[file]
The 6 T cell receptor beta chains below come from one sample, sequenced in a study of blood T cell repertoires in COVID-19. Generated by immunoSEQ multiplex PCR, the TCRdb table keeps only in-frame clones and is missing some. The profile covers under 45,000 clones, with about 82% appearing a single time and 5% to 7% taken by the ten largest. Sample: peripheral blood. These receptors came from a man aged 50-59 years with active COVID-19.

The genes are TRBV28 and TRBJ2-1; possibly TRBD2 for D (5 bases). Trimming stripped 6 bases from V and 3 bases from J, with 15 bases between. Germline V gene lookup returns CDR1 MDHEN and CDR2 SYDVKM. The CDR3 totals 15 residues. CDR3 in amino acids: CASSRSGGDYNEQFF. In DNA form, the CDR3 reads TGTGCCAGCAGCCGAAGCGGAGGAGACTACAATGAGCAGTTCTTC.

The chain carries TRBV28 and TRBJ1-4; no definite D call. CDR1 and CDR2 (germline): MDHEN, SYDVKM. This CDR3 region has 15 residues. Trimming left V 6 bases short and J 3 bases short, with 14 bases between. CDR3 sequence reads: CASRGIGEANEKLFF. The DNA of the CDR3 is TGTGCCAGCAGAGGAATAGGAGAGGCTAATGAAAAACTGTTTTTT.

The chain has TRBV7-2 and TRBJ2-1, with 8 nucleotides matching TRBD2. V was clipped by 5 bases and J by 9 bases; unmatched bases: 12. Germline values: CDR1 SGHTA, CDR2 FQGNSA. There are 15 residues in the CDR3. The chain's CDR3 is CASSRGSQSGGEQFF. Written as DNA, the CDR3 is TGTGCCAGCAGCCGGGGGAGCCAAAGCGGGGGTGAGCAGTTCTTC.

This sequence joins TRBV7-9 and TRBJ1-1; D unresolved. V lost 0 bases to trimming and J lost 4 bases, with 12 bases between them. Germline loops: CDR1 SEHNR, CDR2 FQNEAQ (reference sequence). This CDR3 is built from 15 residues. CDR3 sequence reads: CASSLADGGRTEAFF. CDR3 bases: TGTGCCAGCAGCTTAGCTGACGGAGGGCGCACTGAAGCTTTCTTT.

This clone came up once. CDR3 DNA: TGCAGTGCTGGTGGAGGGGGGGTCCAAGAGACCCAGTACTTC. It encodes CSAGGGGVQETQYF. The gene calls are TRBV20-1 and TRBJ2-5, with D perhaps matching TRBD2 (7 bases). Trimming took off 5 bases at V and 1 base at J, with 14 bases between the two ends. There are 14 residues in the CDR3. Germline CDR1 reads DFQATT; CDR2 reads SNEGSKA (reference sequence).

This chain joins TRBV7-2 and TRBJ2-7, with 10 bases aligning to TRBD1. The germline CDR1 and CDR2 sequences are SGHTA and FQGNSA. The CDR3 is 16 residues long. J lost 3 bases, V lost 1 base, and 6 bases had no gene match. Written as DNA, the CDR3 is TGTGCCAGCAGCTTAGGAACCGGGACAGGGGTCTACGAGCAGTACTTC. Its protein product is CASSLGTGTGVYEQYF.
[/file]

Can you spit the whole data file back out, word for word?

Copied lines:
The 6 T cell receptor beta chains below come from one sample, sequenced in a study of blood T cell repertoires in COVID-19. Generated by immunoSEQ multiplex PCR, the TCRdb table keeps only in-frame clones and is missing some. The profile covers under 45,000 clones, with about 82% appearing a single time and 5% to 7% taken by the ten largest. Sample: peripheral blood. These receptors came from a man aged 50-59 years with active COVID-19.

The genes are TRBV28 and TRBJ2-1; possibly TRBD2 for D (5 bases). Trimming stripped 6 bases from V and 3 bases from J, with 15 bases between. Germline V gene lookup returns CDR1 MDHEN and CDR2 SYDVKM. The CDR3 totals 15 residues. CDR3 in amino acids: CASSRSGGDYNEQFF. In DNA form, the CDR3 reads TGTGCCAGCAGCCGAAGCGGAGGAGACTACAATGAGCAGTTCTTC.

The chain carries TRBV28 and TRBJ1-4; no definite D call. CDR1 and CDR2 (germline): MDHEN, SYDVKM. This CDR3 region has 15 residues. Trimming left V 6 bases short and J 3 bases short, with 14 bases between. CDR3 sequence reads: CASRGIGEANEKLFF. The DNA of the CDR3 is TGTGCCAGCAGAGGAATAGGAGAGGCTAATGAAAAACTGTTTTTT.

The chain has TRBV7-2 and TRBJ2-1, with 8 nucleotides matching TRBD2. V was clipped by 5 bases and J by 9 bases; unmatched bases: 12. Germline values: CDR1 SGHTA, CDR2 FQGNSA. There are 15 residues in the CDR3. The chain's CDR3 is CASSRGSQSGGEQFF. Written as DNA, the CDR3 is TGTGCCAGCAGCCGGGGGAGCCAAAGCGGGGGTGAGCAGTTCTTC.

This sequence joins TRBV7-9 and TRBJ1-1; D unresolved. V lost 0 bases to trimming and J lost 4 bases, with 12 bases between them. Germline loops: CDR1 SEHNR, CDR2 FQNEAQ (reference sequence). This CDR3 is built from 15 residues. CDR3 sequence reads: CASSLADGGRTEAFF. CDR3 bases: TGTGCCAGCAGCTTAGCTGACGGAGGGCGCACTGAAGCTTTCTTT.

This clone came up once. CDR3 DNA: TGCAGTGCTGGTGGAGGGGGGGTCCAAGAGACCCAGTACTTC. It encodes CSAGGGGVQETQYF. The gene calls are TRBV20-1 and TRBJ2-5, with D perhaps matching TRBD2 (7 bases). Trimming took off 5 bases at V and 1 base at J, with 14 bases between the two ends. There are 14 residues in the CDR3. Germline CDR1 reads DFQATT; CDR2 reads SNEGSKA (reference sequence).

This chain joins TRBV7-2 and TRBJ2-7, with 10 bases aligning to TRBD1. The germline CDR1 and CDR2 sequences are SGHTA and FQGNSA. The CDR3 is 16 residues long. J lost 3 bases, V lost 1 base, and 6 bases had no gene match. Written as DNA, the CDR3 is TGTGCCAGCAGCTTAGGAACCGGGACAGGGGTCTACGAGCAGTACTTC. Its protein product is CASSLGTGTGVYEQYF.